I'm opening this column with two questions.
First, what makes a good neighborhood?
Second, what can you do to improve your neighborhood or community?
I welcome hearing your responses to those questions.
When I visited Atlanta recently, a few things happened that made me think about those two questions.
My husband and I visited a dear childhood friend of his. All three of us grew up in Buffalo, N.Y. The neighborhood that this friend now lives in is near the Atlanta Botanical Gardens.
As we drove through the neighborhood it seemed idyllic. Some people played games on their front porches while the family dogs lazily took in all the camaraderie. The trees were tall and enchanting. The landscapes were impeccable. In general, it felt like being in a movie scene. (Later, though, I learned a neighbor had been dealing with mail theft!)
It made me ask myself the first question. What makes a good neighborhood? Do you define it by the beauty of the trees? Or by the lovely landscapes, or by the lack thereof?
Some people may define a good neighborhood based on the friendships they have cultivated there. Others may base it on total privacy and absolutely no contact with neighbors.
Do you define a good neighborhood based on whether it has an active neighborhood association and/or a crime watch? Or does it just come down to the value of the homes or crime statistics?
These are all things to think about for residents of the University City area and elsewhere.
During our visit, our friend received a text message from someone congratulating her for being named one of the most powerful women in the world by Forbes Magazine. How often does that happen when you visit a friend?
In case you were wondering, her name is Dr. Helene Gayle. She is president and CEO of CARE-USA, a leading humanitarian organization fighting global poverty. She was No. 36 on the list.
In her usual calm and cool demeanor, she mentioned the text message to us. Immediately we congratulated her, and I asked how it felt to have that honor.
Her humble response was, "It's nice to see that the work I've done is being recognized. But the honor is really not about me." She always exemplifies the meaning of a humble spirit.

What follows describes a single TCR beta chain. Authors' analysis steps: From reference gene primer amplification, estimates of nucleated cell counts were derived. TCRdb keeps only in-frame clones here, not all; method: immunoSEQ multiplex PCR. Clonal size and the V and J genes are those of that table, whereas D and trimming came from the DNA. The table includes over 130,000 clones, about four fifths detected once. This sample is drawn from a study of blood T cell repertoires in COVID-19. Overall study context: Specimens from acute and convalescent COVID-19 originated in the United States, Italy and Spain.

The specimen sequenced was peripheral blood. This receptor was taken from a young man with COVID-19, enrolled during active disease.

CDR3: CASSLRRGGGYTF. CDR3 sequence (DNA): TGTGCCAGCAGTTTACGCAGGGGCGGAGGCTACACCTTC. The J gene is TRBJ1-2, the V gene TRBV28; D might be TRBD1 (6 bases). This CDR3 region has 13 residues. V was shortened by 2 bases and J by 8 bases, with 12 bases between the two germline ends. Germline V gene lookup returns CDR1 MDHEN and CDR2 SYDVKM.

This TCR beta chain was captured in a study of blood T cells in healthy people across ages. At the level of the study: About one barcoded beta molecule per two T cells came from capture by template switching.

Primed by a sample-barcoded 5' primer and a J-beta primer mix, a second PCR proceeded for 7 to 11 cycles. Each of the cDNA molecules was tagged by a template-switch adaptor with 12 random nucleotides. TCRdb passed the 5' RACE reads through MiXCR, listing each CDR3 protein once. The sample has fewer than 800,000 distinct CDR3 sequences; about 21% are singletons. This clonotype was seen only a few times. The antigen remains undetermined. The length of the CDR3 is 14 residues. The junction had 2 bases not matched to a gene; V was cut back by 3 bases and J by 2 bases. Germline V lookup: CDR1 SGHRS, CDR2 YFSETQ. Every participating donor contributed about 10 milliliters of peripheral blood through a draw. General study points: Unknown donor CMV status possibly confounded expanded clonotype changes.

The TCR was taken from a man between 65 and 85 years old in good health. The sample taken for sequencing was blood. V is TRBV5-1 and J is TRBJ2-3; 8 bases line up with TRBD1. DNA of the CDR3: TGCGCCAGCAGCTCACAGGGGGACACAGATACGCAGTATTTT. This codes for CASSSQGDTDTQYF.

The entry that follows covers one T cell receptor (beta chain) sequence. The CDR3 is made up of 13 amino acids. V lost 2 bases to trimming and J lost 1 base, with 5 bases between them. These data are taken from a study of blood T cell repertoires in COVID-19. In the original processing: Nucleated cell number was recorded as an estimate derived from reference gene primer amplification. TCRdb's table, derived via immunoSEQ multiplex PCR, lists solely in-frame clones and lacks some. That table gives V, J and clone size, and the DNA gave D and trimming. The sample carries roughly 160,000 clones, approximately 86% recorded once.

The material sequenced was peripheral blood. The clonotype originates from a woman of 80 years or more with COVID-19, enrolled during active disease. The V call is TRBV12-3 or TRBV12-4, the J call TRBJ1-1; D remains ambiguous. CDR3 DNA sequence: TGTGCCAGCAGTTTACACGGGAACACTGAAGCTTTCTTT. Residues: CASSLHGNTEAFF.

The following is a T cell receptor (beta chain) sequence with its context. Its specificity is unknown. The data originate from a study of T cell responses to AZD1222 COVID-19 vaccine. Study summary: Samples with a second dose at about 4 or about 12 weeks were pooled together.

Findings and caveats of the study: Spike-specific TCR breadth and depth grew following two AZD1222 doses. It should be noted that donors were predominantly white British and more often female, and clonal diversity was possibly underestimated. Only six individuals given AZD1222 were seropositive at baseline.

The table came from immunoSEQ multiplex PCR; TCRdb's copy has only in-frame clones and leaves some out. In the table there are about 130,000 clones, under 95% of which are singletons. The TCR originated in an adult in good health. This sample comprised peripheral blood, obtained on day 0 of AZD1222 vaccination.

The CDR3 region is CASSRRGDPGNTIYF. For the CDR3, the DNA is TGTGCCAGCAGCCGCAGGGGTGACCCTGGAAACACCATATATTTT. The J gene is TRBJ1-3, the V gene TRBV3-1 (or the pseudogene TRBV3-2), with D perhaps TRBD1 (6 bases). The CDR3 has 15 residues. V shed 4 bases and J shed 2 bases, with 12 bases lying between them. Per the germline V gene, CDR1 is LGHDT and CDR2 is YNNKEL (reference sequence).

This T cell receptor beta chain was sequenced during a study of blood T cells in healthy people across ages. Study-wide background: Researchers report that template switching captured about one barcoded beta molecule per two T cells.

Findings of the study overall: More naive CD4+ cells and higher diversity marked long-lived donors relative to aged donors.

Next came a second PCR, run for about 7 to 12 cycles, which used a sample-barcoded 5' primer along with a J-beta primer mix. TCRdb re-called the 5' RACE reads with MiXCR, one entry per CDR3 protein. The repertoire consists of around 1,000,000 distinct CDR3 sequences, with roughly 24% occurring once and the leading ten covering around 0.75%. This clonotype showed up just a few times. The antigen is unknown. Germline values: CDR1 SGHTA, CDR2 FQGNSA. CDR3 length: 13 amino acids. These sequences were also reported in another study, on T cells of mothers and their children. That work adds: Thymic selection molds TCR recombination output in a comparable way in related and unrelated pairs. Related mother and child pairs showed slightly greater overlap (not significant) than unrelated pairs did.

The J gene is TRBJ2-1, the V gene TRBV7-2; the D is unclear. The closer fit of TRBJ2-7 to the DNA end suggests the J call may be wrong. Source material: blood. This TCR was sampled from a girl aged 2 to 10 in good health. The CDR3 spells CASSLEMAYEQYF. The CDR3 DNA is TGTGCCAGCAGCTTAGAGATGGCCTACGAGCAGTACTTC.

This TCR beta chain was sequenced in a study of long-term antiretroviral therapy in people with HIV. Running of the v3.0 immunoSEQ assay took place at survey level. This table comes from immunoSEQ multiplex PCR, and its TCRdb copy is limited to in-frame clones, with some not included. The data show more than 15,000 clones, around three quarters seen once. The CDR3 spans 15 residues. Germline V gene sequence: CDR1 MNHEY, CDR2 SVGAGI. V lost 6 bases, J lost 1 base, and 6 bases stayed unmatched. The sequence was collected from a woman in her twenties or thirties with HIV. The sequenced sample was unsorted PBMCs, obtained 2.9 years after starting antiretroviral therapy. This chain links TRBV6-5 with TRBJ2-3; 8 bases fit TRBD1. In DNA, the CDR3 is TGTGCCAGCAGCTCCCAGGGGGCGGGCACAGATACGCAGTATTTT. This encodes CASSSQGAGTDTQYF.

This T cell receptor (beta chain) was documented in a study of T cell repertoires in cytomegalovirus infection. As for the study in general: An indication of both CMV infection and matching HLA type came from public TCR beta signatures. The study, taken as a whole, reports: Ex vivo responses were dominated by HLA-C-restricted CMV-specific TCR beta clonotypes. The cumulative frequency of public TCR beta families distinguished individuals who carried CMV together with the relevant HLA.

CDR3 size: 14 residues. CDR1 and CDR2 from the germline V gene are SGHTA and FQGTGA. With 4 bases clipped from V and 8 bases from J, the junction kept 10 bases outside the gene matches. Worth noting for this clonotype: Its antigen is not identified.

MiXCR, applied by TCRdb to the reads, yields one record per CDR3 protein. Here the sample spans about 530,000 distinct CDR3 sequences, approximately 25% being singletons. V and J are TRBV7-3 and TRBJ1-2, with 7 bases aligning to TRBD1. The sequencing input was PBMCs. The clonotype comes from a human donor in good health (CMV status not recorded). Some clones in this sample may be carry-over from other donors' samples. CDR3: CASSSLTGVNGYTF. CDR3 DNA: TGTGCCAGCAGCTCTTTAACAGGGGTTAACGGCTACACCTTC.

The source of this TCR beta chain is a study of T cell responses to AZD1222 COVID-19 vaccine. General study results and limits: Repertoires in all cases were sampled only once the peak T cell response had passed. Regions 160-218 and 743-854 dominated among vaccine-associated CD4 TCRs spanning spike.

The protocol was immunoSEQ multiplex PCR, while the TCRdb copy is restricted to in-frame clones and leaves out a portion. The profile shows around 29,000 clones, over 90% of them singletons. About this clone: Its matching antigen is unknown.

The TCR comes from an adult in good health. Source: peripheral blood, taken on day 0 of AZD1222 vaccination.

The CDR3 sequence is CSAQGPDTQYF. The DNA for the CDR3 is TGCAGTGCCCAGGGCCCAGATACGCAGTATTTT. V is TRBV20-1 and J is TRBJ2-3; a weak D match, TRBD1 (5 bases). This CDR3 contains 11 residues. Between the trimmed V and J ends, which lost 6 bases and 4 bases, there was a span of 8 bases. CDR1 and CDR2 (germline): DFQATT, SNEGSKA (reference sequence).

That led me to my second question. What can you do to improve your neighborhood or community?
Most of us will not have the opportunity to make a positive difference around the world every day.
But each of us can do at least one thing to help or neighborhood or community.
Children will always need tutors. Nursing home residents always appreciate a visit. Nonprofit organizations and churches always need volunteers for a variety of programs or ministries. The list can go on and on.
As a former president of my neighborhood association, I see clearly the importance of just having neighbors attend a few meetings a year. It's not asking much. Each of us has something to offer.
We can all help improve our neighborhood in some way. Giving of our time, talent and resources can make profound improvements to our neighborhood or community.
Charlotte has a long list of opportunities. You can get involved and make a real difference right here in University City.
If you need help getting connected, let me know. Please send me your responses to my two questions. And if you know about specific needs or opportunities to help a neighborhood or organization in the University City area, please share that, too.